Responding to the COVID Economy: Part 2 – Understanding the Employment Shock

Media Statement by Dr. Ong Kian Ming, Member of Parliament for Bangi and Assistant Political Education Director for the Democratic Action Party (DAP) on the 5th of June, 2020

Responding to the COVID Economy: Part 2 – Understanding the Employment Shock

Key Points:

  • Loss of Employment (LOE) as recorded by the Employment Insurance System (EIS) increased by 72% in April 2020 (compared to April 2019). Projected to increase by at least 2 half times in 2020 (compared to 2019)
  • Jobs at risk in the 5 most vulnerable sectors (Travel & Tourism, Wholesale & Retail, Construction, Manufacturing & Agriculture) estimated at 1.67 million. Unemployment in 2020 likely to be far higher than the current projection of 4% by Bank Negara Malaysia (BNM). Range between 8% to 14% likely.
  • The Wage Subsidy Program (WSP) and the Employment Retention Program (ERP) have definitely helped businesses but no evidence that they have ‘saved’ 2.4 million jobs
  • Key policy recommendations – pass a COVID Relief Bill (but may be too little too late), targeted incentives and policies to revive the most affected sectors, extended financial assistance to businesses and cash transfers to individuals especially those without EIS protection

One of the most significant economic impact of the COVID crisis is the loss of employment. In the United States, for example, the unemployment jumped from 3.5% in February 2020 to 14.7% in April 2020, a level not reached since the Great Depression, which lasted from 1929 to 1933. In Malaysia, on the surface and in the official statistics (for now), we have not seen a significant increase in the unemployment rate. Even though the unemployment rate increased from 3.3% in February 2020 to 3.9% in March 2020 (or an increase in the number of unemployment from 525,000 to 611,000 in on month), Bank Negara Malaysia (BNM) is projecting the overall unemployment rate to increase to 4% in 2020.[1]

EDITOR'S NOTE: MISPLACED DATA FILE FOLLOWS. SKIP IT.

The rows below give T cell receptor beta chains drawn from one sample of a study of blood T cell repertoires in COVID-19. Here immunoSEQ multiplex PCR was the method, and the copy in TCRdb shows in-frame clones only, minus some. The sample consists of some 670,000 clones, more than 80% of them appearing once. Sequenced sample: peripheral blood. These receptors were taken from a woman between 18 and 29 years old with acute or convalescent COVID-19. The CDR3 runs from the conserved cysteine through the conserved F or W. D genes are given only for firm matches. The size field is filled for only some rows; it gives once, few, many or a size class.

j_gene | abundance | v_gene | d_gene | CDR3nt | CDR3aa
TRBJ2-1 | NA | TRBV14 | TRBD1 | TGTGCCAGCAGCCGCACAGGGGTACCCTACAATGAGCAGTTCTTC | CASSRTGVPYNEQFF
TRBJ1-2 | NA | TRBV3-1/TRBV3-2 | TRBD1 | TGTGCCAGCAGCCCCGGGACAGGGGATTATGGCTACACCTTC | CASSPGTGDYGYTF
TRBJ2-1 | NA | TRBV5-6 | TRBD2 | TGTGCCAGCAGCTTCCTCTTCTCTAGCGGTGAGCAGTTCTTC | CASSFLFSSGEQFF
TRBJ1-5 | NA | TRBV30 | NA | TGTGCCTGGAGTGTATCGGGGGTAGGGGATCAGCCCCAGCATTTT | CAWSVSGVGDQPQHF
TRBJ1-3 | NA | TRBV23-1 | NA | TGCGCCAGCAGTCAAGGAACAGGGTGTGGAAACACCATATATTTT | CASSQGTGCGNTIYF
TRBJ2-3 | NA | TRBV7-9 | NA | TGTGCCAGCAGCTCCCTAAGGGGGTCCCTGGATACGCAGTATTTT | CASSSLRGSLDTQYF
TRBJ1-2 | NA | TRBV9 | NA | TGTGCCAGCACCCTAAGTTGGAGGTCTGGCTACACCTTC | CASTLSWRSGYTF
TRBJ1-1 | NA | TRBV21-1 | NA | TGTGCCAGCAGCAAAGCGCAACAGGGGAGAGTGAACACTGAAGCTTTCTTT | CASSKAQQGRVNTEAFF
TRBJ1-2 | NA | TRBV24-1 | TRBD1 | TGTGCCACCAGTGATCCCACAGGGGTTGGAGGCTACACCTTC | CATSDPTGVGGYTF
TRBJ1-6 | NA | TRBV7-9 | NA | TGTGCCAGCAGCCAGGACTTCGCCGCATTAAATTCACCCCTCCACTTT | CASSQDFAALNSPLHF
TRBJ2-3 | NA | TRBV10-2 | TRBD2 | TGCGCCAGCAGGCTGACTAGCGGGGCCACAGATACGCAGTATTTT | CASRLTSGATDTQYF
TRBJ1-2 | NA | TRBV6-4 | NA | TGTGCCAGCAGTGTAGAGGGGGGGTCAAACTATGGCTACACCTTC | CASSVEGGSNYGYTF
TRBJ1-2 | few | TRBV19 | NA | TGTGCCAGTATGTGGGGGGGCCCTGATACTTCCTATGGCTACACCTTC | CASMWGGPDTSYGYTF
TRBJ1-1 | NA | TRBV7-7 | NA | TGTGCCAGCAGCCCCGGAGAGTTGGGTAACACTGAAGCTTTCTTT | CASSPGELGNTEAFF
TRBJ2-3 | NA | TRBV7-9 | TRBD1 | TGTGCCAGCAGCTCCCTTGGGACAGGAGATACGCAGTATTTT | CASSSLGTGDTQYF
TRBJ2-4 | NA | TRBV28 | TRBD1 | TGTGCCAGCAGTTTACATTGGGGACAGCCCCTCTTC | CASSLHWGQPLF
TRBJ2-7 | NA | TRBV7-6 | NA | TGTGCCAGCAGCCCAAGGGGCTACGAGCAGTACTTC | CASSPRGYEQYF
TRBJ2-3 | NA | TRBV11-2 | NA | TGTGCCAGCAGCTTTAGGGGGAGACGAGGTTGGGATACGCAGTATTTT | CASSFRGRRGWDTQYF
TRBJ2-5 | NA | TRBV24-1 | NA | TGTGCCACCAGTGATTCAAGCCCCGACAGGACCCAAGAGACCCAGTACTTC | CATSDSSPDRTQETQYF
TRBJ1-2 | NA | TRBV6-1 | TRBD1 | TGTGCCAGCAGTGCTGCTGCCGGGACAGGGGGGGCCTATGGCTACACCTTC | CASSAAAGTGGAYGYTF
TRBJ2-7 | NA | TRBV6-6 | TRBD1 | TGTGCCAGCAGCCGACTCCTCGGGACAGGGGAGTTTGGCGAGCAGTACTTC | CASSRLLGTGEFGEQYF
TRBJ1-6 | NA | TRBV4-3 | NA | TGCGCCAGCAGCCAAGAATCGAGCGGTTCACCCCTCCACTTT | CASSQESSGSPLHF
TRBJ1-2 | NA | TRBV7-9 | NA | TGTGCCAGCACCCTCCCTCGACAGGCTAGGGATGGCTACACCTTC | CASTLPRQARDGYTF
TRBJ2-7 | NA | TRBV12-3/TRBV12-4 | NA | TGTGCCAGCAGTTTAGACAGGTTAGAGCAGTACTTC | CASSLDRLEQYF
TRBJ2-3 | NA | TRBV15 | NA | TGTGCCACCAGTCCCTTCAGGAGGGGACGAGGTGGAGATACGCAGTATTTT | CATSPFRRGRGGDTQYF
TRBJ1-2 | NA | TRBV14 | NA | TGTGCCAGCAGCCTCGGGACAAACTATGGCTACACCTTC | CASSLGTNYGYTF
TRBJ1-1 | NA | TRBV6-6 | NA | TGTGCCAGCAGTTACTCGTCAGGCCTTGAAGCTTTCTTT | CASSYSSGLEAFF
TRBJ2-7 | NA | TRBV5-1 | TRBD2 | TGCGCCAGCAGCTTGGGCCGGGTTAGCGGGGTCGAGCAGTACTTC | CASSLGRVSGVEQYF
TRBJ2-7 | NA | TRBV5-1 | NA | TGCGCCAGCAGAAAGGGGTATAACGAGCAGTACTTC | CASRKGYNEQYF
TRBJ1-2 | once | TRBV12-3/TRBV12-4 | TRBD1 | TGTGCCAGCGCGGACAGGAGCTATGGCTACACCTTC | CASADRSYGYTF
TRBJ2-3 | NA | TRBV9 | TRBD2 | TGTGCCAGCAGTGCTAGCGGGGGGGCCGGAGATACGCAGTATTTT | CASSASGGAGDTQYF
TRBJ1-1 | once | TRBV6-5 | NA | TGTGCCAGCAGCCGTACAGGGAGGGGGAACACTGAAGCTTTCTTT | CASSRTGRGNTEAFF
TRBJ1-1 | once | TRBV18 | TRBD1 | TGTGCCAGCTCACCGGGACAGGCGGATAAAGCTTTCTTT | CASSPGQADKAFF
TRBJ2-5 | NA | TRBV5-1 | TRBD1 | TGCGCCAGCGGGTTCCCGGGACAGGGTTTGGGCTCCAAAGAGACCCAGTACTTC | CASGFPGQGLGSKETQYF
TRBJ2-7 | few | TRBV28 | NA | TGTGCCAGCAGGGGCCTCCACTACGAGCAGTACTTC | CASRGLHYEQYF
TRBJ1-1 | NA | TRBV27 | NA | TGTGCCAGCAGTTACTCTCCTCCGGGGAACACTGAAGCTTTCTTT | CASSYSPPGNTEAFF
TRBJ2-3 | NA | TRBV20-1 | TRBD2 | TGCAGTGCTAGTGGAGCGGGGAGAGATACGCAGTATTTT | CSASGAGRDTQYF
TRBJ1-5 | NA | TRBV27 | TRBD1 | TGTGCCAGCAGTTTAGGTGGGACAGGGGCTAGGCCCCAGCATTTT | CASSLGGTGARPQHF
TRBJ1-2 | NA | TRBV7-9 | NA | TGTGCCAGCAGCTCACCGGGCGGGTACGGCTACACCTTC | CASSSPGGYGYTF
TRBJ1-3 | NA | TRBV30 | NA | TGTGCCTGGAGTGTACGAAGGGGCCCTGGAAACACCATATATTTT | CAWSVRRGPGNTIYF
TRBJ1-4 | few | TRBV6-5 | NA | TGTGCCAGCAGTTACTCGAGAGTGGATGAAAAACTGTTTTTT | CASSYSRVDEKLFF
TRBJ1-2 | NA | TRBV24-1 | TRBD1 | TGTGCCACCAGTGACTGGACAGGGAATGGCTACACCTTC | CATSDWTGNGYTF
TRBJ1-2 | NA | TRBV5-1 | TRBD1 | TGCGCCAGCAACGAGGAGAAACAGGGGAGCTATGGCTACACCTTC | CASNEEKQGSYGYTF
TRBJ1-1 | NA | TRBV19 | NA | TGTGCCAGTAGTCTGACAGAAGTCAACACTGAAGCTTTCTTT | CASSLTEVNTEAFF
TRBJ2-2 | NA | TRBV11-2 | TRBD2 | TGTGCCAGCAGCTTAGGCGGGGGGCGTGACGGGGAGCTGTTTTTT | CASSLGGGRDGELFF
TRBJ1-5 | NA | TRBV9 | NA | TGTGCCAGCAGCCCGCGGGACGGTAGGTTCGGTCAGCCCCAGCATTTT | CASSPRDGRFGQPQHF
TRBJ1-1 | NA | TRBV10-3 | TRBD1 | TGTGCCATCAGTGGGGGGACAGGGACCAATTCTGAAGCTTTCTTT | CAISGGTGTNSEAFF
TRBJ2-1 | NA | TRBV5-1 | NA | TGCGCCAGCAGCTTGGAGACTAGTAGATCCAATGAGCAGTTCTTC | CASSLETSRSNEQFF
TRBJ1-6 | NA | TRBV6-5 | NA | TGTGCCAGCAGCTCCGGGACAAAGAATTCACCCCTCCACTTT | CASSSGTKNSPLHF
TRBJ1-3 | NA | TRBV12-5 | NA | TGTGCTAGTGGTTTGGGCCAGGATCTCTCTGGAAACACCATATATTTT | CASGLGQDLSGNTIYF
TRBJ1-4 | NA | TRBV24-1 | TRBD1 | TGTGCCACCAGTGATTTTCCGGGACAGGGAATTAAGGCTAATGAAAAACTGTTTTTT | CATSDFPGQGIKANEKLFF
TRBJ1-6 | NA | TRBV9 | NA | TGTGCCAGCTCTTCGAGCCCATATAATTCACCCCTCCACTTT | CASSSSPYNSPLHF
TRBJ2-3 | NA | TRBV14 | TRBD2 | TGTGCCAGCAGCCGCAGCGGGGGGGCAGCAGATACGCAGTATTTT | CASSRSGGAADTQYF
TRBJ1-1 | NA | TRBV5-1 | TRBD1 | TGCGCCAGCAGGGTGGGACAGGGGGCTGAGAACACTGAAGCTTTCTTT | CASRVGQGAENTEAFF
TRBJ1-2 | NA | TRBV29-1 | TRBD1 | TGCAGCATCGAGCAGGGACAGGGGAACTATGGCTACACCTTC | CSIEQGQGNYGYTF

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Responding to the COVID Economy: Part 1 – Understanding Supply and Demand Shocks

Media Statement by Dr. Ong Kian Ming, Member of Parliament for Bangi and Assistant Political Education Director for the Democratic Action Party (DAP) on the 25th of May, 2020

It has been more than 2 months since the 18th of March 2020, which was the start of the Movement Control Order (MCO) in Malaysia. The full extent of the negative economic impact domestically will not be known for a few months. But as we approach the 9th of June, 2020, and hopefully, the lifting of the Conditional Movement Control Order (MCMO), the country needs to have a comprehensive and substantive plan on reviving the economy and adjusting to the ‘new normal’. To be able to plan effectively, we must first understand the unprecedented impact of the COVID19 virus on the domestic and global economy, in terms of supply and demand shocks. Our understanding will shape the policy choices that are before us under a COVID Economy and how conventional economic and financial measures may work differently under a vastly changed economic structure. Without this understanding, we may run into the danger of adopting policy tools which are ineffective in a COVID economy,

The COVID virus resulted in a severe negative supply shock to China’s economy. And it has now spread to the rest of the world. We have had negative supply shocks in the past. The oil crisis in 1973 resulted in a quadrupling of oil prices which then led to petrol shortages, increases to the cost of production and high inflation. Natural disasters such as the tsunamis in the Indian Ocean in 2004 and the tsunami in Japan in 2011 which led to the Fukushima Daiichi nuclear disaster can also cause localised supply shocks.

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UMNO’s dilemma in the Perikatan Nasional (PN) coalition government – Part 2

Media Statement by Dr. Ong Kian Ming, Member of Parliament for Bangi on the 25th of April, 2020

BERSATU’s leadership is aware of its fragile political position. Its short term priority is to ensure the stability of the current government. They will offer GLC and other government agency positions to PN backbenchers in order to secure their loyalty. They will continue to ‘entice’ opposition MPs to join PN with various offers. The Prime Minister will continue to seek Tun Mahathir’s ‘blessing’ for his government. The current BERSATU leaders will also want to strengthen their positions within the party by winning positions in the upcoming party elections.

But even if BERSATU can slightly increase PN’s parliamentary majority in the short term, it cannot hope to just continue with the status quo until GE15. BERSATU knows that UMNO and PAS has no incentive to have a PN coalition contest in GE15. It knows that it is much weaker in terms of its political machinery and branding compared to UMNO and PAS.

Hence, it has only one option for survival which is to replace UMNO as the main Malay party in a ruling coalition. To do this, BERSATU has to do the following:

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